Henry Goldblatt: I’m very fortunate; I have an enormous depth of research on the types of projects that our audience likes, and I’m actually going to let Tim speak to this, because he was involved in the study.

Tim Leong: We just did this great fandom study and the real heart of it shows that the fans really want to engage on multiple platforms, not only in print, but online and other avenues as well, social and live events. I think what Henry has done a great job at is directing this brand in a way that it is truly multiplatform. And I think part of that is having a consistent tone and voice across all of our platforms, making sure that we go to the places that our readers want to go, and bringing EW to all of the platforms where our readers live. And the study definitely backs that up.

But the study was really interesting and that was a really key takeaway for us. Fandom is a real mainstay for us, because you might just think of Avengers, that’s fandom, but that also applies to Outlander, which has been a massive success for us.

Henry Goldblatt: Yes, it’s not just fandom and you automatically think of the Comic-Con crowd, that’s not the case at all. We have fandoms such as Outlander, which is a very female skewing fandom that does every bit as well for us, both digitally and in print, as Avengers does. Shondaland is another big fandom, between Scandal and Grey’s Anatomy, that skews more female and does very well for us too. The Walking Dead and Game of Thrones; there are all of these pockets that our readers are passionate about.

And you may be a subscriber to Entertainment Weekly and you may not like every single subject that’s on the cover, but I guarantee you that throughout the year I’m going to appeal to you more often than I won’t.

Tim Leong: I just think one of the things that EW does better than other brands is really over delivering and going all in on those different fandoms. Like this Avengers one, for instance, giving you 40 pages, there are little fun things throughout. We hid 10 little Ant-Man characters throughout the issue just so you can find them. We just really kind of over deliver on the things that our readers love in a way that no one else can.

Henry Goldblatt: On the flip side to Avengers, about three weeks ago, we did a 90th anniversary tribute to the Oscars that was 40 or 50 pages and we called it “Hollywood’s Greatest Untold Stories – The Oscars Edition,” and we took a deep dive into the things you may not know about Oscar-winning movies; the things you could never see on TV. We worked with the Academy and got a whole bunch of pictures that they had never released before that were exclusive to Entertainment Weekly for this issue. So, an Oscars fan may be different from an Avengers fan, they may be the same, but we try and cover the entire pop culture landscape.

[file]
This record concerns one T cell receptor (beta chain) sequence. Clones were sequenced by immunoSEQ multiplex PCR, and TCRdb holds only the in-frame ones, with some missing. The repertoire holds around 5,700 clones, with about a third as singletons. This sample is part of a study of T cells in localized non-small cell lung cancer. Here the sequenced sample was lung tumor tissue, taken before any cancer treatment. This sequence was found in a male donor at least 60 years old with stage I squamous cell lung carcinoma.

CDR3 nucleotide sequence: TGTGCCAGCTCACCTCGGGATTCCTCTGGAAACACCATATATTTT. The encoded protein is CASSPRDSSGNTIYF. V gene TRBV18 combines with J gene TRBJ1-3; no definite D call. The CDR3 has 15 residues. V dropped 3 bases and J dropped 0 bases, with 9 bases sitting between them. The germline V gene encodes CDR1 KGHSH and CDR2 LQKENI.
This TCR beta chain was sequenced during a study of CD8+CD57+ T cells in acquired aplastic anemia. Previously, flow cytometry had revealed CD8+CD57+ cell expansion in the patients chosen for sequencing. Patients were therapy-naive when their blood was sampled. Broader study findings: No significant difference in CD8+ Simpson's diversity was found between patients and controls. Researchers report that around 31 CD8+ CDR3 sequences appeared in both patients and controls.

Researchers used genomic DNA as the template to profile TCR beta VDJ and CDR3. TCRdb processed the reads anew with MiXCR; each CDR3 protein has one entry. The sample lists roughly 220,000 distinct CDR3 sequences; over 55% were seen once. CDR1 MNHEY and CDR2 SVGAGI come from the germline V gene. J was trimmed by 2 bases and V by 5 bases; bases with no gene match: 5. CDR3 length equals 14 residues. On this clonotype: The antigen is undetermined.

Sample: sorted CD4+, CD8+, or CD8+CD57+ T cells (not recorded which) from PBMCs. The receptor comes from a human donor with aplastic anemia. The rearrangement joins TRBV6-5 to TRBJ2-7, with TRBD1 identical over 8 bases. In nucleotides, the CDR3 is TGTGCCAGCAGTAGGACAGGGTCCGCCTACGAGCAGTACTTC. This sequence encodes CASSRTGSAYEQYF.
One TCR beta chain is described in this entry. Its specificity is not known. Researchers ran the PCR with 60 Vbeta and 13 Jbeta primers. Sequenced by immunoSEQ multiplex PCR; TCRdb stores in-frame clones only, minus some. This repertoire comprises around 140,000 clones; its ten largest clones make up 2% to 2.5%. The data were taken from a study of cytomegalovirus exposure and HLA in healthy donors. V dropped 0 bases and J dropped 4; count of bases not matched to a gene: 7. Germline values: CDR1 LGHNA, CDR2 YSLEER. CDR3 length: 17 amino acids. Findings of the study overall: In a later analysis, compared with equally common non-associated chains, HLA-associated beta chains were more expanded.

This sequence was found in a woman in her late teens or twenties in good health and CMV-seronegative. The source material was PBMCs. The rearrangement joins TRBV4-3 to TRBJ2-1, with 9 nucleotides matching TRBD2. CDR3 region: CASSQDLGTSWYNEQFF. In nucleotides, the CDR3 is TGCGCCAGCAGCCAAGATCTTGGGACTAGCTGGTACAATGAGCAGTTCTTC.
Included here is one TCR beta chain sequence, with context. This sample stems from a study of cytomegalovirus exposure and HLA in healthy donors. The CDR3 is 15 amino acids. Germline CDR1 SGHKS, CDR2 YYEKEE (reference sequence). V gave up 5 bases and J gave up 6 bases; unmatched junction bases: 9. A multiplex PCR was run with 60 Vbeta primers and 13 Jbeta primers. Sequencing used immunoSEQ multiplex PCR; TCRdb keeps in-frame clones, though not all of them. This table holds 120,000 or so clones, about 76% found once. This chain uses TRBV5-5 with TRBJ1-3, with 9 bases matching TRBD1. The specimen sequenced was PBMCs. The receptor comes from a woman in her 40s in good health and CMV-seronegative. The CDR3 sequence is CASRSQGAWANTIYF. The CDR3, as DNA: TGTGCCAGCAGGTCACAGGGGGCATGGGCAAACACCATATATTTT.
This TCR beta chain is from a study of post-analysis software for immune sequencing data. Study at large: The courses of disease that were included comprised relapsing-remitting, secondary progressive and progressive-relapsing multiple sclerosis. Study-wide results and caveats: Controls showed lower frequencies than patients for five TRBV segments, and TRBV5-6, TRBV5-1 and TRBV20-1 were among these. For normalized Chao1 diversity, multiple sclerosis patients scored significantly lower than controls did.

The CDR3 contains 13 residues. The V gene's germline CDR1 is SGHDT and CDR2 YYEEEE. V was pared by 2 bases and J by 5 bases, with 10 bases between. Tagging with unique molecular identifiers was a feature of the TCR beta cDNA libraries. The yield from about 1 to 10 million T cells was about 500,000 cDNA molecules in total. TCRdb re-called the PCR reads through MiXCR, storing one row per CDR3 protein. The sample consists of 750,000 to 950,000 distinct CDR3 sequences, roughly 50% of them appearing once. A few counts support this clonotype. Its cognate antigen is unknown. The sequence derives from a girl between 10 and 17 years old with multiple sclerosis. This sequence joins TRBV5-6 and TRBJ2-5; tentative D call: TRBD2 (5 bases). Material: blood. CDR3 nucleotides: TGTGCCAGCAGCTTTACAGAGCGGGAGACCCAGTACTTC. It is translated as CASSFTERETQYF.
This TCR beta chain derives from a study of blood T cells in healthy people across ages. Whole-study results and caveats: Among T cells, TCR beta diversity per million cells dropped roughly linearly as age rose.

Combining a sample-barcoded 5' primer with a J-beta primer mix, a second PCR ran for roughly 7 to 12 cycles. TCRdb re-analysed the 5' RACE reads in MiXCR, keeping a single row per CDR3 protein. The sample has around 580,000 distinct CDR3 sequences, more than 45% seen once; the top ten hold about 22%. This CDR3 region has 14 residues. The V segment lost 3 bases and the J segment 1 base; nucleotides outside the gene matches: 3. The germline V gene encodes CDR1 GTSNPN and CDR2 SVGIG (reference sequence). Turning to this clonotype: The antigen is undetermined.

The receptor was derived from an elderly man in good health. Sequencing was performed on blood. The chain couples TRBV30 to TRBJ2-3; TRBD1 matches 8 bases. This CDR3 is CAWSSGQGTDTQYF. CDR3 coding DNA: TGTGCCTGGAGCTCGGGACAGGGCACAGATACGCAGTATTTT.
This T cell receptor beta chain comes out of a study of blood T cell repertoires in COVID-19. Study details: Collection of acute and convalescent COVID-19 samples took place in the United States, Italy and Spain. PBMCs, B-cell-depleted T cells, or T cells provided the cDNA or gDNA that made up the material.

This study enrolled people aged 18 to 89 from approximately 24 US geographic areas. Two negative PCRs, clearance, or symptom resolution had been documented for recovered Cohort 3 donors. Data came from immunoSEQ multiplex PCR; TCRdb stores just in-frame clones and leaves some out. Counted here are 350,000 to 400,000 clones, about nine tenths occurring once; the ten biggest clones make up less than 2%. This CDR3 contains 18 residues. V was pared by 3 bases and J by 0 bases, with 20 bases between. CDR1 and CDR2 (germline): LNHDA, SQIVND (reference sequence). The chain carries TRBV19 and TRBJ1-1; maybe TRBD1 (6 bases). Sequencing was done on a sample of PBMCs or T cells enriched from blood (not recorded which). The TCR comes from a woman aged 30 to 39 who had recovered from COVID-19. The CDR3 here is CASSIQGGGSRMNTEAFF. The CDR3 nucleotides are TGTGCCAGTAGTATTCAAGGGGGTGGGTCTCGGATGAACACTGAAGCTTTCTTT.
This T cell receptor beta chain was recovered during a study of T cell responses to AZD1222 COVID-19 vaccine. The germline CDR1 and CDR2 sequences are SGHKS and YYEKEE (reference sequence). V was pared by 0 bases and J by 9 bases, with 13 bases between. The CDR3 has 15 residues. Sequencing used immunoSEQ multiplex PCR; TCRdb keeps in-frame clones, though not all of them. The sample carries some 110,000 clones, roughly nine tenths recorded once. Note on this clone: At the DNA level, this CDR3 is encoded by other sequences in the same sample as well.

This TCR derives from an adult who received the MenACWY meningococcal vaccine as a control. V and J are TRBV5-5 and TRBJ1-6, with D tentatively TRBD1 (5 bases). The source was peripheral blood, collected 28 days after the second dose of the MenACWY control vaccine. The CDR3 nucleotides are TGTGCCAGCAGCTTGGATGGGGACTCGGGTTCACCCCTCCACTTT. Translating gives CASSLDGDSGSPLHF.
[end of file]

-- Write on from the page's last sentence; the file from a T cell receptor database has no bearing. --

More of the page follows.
Are you telling me that you’re making print interactive?

Henry Goldblatt: Yes. I mean, print is always going to be more of a lean-back experience, but I want to make sure that with this Avengers cover or with Dawson’s Creek or the Oscars, our entire staff sends out what we call a “rollout” for every issue. There’s a social point around every issue, there’s what articles are we publishing on ew.com; is there is a social campaign around that issue, is there a People TV special that we’re doing, what’s our video strategy? So, we’re asking ourselves all of those questions. If the issue covers the event in the tent pole, then we’re asking those questions around all of the ancillary things that come out of it.

I have to ask you the questions; with the new ownership, with the move, with everything taking place, with the enhanced responsibilities, is the job of a magazine editor today a walk in a rose garden or was it ever a walk in a rose garden and do you have time to do any editing?

Henry Goldblatt: (Laughs) That’s a really good question. And I am going to give you a very honest answer. With the move to L.A., as I said, it does feel more like a startup. I’m doing a little more actual editing than I have been recently, but you’re absolutely right, a title of editor-in-chief can be a misnomer sometimes, because I may be working on a thousand things that have nothing to do with editing.

One of my favourite things that I get to do every week is a radio show for EW Radio and Sirius XM. And I never grew up with a broadcast background or any type of radio background, and this is a brand extension that I’m super proud of and we’re very invested in and it’s making us a lot of money. Sure, I never thought I’d be a radio broadcaster, but here I am and I’m enjoying it.

I work a lot with our publisher and our business side on initiatives, and again, that’s not what I was trained to do, but I’m enjoying it as well. So, having been in journalism for a long time, it’s nice to be able to stumble onto these new things and stretch my brain a bit.

Tim, you moved from being creative director to the executive editor; what comes with that move? Are you happier using both talents? Do you have one foot in each place now?